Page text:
The lack of scientific attention devoted to the placebo effect as a phenomenon in its own right probably reflects the paucity of theoretical positions within which to organize the existing data and design new research. This research proposal addresses the clinical significance of behavior-sympathetic system interactions, and will advance the analysis of the placebo effect from a descriptive to an experimental analysis as a reflection of learning processes. Conditioning is an inherent component of most pharmacotherapeutic regimens. The proposed research will capitalize on conditioned responses to reduce the cumulative amount of carvedilol used in the treatment of hypertension. Patients would continue to be treated with carvedilol, but experimental patients would be shifted from their current schedule of continuous reinforcement (active drug whenever medication is taken) to a partial schedule of reinforcement (active drug a percentage of the time and placebo at other times). To equate amounts of medication, other patients would be treated with a reduced dose of carvedilol in a standard treatment regimen. It is hypothesized that, holding the cumulative dose constant, a partial schedule of reinforcement will enable patients to maintain a lower cumulative amount of carvedilol than patients treated under a continuous schedule of active drug. Hypertension is an especially appropriate model to evaluate the therapeutic effect of partial schedules of pharmacologic reinforcement, which could decrease the amount of total drug required and the deleterious "side" effects of long-term carvedilol treatment. It may be possible to increase the benefit:/risk ratio of drug therapy and reduce the costs of medication. The proposed research is not an attempt to offer a behavioral alternative to drug treatment;it is an attempt to add a behavioral dimension to the design of drug treatment protocols allowing for the reduction in the dosage of anti-hypertensive medication. This is an attempt to adopt conditioning principles and use schedules of reinforcement to design regimens of systemic drug therapy. If proven effective, this new approach to pharmaco- therapy and placebo effects is likely to stimulate new interdisciplinary research in neuro- pharmacology.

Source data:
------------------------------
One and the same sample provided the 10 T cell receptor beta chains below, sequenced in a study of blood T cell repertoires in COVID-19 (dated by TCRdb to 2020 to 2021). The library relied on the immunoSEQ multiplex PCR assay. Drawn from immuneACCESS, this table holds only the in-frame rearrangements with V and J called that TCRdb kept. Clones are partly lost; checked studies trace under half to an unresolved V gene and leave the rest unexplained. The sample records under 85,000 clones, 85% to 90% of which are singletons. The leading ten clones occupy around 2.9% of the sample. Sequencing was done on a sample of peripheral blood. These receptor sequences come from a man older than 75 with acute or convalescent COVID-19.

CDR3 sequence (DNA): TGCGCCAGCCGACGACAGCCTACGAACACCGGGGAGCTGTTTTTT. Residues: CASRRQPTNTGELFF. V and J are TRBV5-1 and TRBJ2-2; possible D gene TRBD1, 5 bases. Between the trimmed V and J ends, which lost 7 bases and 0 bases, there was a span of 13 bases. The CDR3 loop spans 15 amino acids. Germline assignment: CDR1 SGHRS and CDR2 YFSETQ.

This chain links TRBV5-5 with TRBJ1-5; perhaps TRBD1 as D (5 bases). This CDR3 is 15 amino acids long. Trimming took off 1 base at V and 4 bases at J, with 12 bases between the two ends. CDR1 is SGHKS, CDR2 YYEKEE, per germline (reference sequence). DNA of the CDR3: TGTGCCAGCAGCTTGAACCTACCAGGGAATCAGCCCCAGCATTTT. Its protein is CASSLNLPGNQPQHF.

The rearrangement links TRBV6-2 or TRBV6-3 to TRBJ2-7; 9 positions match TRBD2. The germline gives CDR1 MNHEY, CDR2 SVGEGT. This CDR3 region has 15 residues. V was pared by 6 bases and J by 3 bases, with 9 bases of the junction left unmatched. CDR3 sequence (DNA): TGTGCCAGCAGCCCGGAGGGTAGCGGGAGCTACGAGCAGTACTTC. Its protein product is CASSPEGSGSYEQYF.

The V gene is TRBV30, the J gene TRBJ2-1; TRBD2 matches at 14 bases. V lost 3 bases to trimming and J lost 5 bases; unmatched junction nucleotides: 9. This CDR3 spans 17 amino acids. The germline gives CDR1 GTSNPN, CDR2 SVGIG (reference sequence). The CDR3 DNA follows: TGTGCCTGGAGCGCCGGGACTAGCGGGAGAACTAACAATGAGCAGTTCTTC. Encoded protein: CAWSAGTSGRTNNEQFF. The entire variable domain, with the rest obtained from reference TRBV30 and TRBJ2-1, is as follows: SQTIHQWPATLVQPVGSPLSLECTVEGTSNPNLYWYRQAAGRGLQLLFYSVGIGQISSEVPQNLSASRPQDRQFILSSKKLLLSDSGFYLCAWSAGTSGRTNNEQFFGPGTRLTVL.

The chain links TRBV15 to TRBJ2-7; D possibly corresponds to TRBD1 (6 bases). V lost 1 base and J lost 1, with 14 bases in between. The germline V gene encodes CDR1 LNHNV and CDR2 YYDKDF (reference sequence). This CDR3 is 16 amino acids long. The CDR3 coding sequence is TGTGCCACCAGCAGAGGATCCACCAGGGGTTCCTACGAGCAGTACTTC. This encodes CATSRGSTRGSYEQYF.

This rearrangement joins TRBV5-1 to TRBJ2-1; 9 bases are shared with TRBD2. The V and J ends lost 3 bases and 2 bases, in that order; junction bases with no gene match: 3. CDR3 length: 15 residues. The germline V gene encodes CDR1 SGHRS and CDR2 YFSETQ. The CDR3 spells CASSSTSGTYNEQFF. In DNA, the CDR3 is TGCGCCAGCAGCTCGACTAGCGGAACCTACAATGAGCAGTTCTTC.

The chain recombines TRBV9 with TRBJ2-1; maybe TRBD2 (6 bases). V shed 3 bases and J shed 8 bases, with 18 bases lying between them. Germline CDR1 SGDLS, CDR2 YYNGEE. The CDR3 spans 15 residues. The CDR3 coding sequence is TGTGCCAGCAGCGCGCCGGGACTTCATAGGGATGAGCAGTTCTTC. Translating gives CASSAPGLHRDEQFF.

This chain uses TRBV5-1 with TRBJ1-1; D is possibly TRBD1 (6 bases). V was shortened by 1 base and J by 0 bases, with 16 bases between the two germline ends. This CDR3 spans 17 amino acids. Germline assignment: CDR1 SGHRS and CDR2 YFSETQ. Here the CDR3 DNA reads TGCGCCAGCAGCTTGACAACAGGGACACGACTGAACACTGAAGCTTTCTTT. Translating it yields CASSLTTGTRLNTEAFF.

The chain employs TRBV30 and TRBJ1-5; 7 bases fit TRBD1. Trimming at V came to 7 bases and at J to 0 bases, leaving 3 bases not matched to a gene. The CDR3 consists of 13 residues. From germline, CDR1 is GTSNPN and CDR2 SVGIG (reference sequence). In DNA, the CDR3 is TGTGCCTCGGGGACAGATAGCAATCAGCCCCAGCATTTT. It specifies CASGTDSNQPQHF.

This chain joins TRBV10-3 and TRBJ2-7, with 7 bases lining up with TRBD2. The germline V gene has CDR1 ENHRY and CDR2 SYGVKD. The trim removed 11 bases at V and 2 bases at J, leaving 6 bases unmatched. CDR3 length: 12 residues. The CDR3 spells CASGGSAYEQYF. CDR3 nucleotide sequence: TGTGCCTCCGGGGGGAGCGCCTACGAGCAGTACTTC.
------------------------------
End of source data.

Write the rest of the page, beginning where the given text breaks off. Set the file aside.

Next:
This study will determine if principles of Pavlovian classical conditioning can be applied to the treatment of patients with hypertension. We will treat patients with mild hypertension with carvedilol, and once they have "learned" the hypotensive effects of the drug, the total amount of drug will be reduced by providing a full dose of drug on only one of every four treatment occasions and an identical placebo on three of every four treatment occasions. If we succeed in proving that patients can be treated with less drug by adding placebos to their regimen, it will have a very significant impact on the manner in which patients suffering from chronic diseases are treated in the future, since it may be applied to a wide variety of medical conditions. This will decrease the overall cost as well as reducing the deleterious side-effects of drugs.